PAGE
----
food cache

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  • noun

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food in a secure or hidden storage place

References in periodicals archive ?
As central place foragers, Castor canadensis Kuhl (North American beavers) gather food and return to a central location, usually a water body with a lodge, dam, and/or food cache (Aldous 1938, Brenner 1962, Jenkins 1980, Belovsky 1984, Raffel et al.
Much of this is stored in food caches inside their dens for use in the winter.
Larger crevices also have the added advantage of greater storage capacity for food caches and stick piles.
When he finished, he listened and heard the sound of weeping from the direction of the food cache.
Because the food cache must, at least partially, sustain the beaver family for from two weeks to six months depending on latitude (Busher and Jenkins, 1985), autumn food caching behavior is critical in the life history of beavers.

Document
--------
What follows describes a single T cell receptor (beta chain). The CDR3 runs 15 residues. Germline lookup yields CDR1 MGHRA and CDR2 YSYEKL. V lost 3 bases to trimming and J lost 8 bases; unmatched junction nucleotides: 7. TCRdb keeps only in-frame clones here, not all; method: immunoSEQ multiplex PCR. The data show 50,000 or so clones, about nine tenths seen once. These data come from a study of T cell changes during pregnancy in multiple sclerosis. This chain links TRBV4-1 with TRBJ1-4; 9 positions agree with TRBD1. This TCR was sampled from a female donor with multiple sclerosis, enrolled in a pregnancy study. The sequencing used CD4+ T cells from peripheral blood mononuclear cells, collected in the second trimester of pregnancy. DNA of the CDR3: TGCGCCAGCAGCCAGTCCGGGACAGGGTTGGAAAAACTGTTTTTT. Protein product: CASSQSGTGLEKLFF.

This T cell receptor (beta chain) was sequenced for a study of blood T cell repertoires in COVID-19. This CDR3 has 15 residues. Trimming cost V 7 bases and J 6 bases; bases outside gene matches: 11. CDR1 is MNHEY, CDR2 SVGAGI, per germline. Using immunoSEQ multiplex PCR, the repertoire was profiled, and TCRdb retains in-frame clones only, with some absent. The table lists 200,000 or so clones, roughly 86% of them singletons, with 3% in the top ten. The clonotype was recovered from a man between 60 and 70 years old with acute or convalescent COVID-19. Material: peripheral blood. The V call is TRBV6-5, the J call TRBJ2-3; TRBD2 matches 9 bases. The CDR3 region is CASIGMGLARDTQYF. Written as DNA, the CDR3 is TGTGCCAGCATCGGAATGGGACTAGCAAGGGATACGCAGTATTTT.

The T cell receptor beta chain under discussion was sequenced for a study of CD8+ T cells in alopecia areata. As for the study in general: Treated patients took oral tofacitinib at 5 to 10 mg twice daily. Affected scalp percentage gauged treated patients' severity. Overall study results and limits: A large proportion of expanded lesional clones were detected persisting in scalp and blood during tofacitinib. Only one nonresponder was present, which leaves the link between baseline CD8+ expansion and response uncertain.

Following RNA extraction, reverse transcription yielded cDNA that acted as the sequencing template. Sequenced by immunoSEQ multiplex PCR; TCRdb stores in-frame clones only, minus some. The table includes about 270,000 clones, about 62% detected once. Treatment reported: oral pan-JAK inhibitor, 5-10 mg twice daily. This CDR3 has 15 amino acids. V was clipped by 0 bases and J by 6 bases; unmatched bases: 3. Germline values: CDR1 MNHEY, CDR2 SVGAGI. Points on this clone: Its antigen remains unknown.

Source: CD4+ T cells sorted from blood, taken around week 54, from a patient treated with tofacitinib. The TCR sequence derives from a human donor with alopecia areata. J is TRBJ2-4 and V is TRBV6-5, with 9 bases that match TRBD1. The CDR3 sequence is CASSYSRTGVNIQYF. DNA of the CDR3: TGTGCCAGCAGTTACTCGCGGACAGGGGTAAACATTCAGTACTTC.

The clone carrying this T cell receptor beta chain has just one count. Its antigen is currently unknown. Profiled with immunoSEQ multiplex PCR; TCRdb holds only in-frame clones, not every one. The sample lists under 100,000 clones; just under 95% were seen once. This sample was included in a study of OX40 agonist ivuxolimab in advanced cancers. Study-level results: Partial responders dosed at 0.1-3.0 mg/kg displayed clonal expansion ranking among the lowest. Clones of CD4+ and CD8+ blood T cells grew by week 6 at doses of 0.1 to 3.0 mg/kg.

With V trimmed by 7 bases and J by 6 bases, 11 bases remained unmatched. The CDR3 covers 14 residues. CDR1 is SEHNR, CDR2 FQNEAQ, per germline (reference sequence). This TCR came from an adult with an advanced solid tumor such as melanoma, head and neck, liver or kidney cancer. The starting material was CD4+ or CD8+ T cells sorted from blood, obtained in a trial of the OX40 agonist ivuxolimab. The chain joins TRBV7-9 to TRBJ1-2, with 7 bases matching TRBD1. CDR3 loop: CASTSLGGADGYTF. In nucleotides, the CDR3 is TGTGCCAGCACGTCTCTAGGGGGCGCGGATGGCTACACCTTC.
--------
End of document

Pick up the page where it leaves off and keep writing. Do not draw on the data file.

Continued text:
The largest food cache was a temporary den with four entrances: it had 71 goose eggs and a goose neck placed on the ground and more than 20 eggs in each entrance (each entrance >1 m deep).
Although Lyon's and Parry's expeditions were less than successful, Parry did establish a substantial food cache at Fury Beach; a cache that eventually saved lives during at least one future expedition.
Be prepared to see tent rings, graves, blinds, fox traps and food caches, as well as stone cairns and inukshuks.
The identified targets were bombed on November 18, he said, adding that the toll from the operation was 7 terrorists killed and another wounded from a total of 10 terrorists holed up in three hideouts also used as food caches and that were utterly destroyed.
He said: "They left traces all over the fjord country - campsites, food caches, and huts used by the mineral prospectors and support parties.
He posted out food caches to pick up along the way.
This potential is highlighted by currently unique behaviors of grizzly bears in the Yellowstone ecosystem, such as excavation of food caches made by pocket gophers (Thomomys talpoides); these behaviors are unlike any exhibited by grizzly bears farther north but are representative of behaviors that were probably much more common farther south prior to historic extirpations (Mattson and Merrill, 2002; Mattson, 2004).
Snowshoes provided excellent off-trail accessibility and surveyors were able to find indicators from the animals such as tracks and slides that are visible and provide information not apparent from the food caches.
the Canadian High Arctic), food caches made by arctic foxes are known to be explored by wolverines (Gulo gulo; Samelius et al.